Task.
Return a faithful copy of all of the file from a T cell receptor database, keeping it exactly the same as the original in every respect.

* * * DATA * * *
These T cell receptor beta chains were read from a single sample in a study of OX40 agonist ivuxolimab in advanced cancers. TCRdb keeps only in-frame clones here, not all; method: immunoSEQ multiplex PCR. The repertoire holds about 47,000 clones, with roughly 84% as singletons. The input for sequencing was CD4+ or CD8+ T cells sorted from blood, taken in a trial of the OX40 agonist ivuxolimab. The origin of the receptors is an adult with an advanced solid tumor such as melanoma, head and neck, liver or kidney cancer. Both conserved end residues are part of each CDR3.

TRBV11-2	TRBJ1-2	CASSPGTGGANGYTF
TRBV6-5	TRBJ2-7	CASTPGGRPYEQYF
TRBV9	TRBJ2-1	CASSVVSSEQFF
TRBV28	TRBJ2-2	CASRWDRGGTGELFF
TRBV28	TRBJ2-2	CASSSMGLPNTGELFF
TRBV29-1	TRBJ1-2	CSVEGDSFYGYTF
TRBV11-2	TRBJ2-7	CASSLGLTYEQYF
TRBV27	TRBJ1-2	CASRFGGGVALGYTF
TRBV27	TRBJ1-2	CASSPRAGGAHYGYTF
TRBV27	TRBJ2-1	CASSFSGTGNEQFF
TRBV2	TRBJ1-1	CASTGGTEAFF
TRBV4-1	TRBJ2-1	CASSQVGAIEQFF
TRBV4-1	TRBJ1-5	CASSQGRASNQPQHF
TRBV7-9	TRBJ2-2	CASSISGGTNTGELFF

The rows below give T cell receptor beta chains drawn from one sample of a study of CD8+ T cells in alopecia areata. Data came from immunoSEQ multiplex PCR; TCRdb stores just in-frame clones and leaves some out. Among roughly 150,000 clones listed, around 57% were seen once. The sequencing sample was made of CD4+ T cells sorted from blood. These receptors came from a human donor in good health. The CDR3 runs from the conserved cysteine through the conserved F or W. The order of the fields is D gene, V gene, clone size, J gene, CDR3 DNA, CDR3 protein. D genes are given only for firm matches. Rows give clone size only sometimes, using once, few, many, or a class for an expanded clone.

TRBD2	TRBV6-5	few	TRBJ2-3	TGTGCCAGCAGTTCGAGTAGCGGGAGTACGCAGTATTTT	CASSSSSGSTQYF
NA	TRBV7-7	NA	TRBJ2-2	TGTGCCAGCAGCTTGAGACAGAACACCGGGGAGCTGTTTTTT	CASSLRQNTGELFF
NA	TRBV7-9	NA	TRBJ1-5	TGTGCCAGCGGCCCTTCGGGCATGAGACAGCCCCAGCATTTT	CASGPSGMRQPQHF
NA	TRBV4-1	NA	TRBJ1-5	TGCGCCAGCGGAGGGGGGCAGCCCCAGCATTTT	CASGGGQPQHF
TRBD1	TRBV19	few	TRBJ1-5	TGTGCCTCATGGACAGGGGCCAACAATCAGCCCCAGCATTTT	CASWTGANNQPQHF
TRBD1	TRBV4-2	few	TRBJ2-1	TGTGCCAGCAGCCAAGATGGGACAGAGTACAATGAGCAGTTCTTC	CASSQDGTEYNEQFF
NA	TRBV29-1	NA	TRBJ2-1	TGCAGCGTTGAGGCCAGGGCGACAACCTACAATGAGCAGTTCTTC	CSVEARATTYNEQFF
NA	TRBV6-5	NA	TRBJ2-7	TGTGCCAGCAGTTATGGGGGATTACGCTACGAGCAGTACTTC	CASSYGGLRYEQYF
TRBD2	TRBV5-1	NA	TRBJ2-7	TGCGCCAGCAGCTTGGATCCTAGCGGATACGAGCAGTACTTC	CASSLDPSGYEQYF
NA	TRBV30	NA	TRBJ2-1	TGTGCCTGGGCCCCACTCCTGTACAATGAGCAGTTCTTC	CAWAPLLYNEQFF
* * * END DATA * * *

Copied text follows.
These T cell receptor beta chains were read from a single sample in a study of OX40 agonist ivuxolimab in advanced cancers. TCRdb keeps only in-frame clones here, not all; method: immunoSEQ multiplex PCR. The repertoire holds about 47,000 clones, with roughly 84% as singletons. The input for sequencing was CD4+ or CD8+ T cells sorted from blood, taken in a trial of the OX40 agonist ivuxolimab. The origin of the receptors is an adult with an advanced solid tumor such as melanoma, head and neck, liver or kidney cancer. Both conserved end residues are part of each CDR3.

TRBV11-2	TRBJ1-2	CASSPGTGGANGYTF
TRBV6-5	TRBJ2-7	CASTPGGRPYEQYF
TRBV9	TRBJ2-1	CASSVVSSEQFF
TRBV28	TRBJ2-2	CASRWDRGGTGELFF
TRBV28	TRBJ2-2	CASSSMGLPNTGELFF
TRBV29-1	TRBJ1-2	CSVEGDSFYGYTF
TRBV11-2	TRBJ2-7	CASSLGLTYEQYF
TRBV27	TRBJ1-2	CASRFGGGVALGYTF
TRBV27	TRBJ1-2	CASSPRAGGAHYGYTF
TRBV27	TRBJ2-1	CASSFSGTGNEQFF
TRBV2	TRBJ1-1	CASTGGTEAFF
TRBV4-1	TRBJ2-1	CASSQVGAIEQFF
TRBV4-1	TRBJ1-5	CASSQGRASNQPQHF
TRBV7-9	TRBJ2-2	CASSISGGTNTGELFF

The rows below give T cell receptor beta chains drawn from one sample of a study of CD8+ T cells in alopecia areata. Data came from immunoSEQ multiplex PCR; TCRdb stores just in-frame clones and leaves some out. Among roughly 150,000 clones listed, around 57% were seen once. The sequencing sample was made of CD4+ T cells sorted from blood. These receptors came from a human donor in good health. The CDR3 runs from the conserved cysteine through the conserved F or W. The order of the fields is D gene, V gene, clone size, J gene, CDR3 DNA, CDR3 protein. D genes are given only for firm matches. Rows give clone size only sometimes, using once, few, many, or a class for an expanded clone.

TRBD2	TRBV6-5	few	TRBJ2-3	TGTGCCAGCAGTTCGAGTAGCGGGAGTACGCAGTATTTT	CASSSSSGSTQYF
NA	TRBV7-7	NA	TRBJ2-2	TGTGCCAGCAGCTTGAGACAGAACACCGGGGAGCTGTTTTTT	CASSLRQNTGELFF
NA	TRBV7-9	NA	TRBJ1-5	TGTGCCAGCGGCCCTTCGGGCATGAGACAGCCCCAGCATTTT	CASGPSGMRQPQHF
NA	TRBV4-1	NA	TRBJ1-5	TGCGCCAGCGGAGGGGGGCAGCCCCAGCATTTT	CASGGGQPQHF
TRBD1	TRBV19	few	TRBJ1-5	TGTGCCTCATGGACAGGGGCCAACAATCAGCCCCAGCATTTT	CASWTGANNQPQHF
TRBD1	TRBV4-2	few	TRBJ2-1	TGTGCCAGCAGCCAAGATGGGACAGAGTACAATGAGCAGTTCTTC	CASSQDGTEYNEQFF
NA	TRBV29-1	NA	TRBJ2-1	TGCAGCGTTGAGGCCAGGGCGACAACCTACAATGAGCAGTTCTTC	CSVEARATTYNEQFF
NA	TRBV6-5	NA	TRBJ2-7	TGTGCCAGCAGTTATGGGGGATTACGCTACGAGCAGTACTTC	CASSYGGLRYEQYF
TRBD2	TRBV5-1	NA	TRBJ2-7	TGCGCCAGCAGCTTGGATCCTAGCGGATACGAGCAGTACTTC	CASSLDPSGYEQYF
NA	TRBV30	NA	TRBJ2-1	TGTGCCTGGGCCCCACTCCTGTACAATGAGCAGTTCTTC	CAWAPLLYNEQFF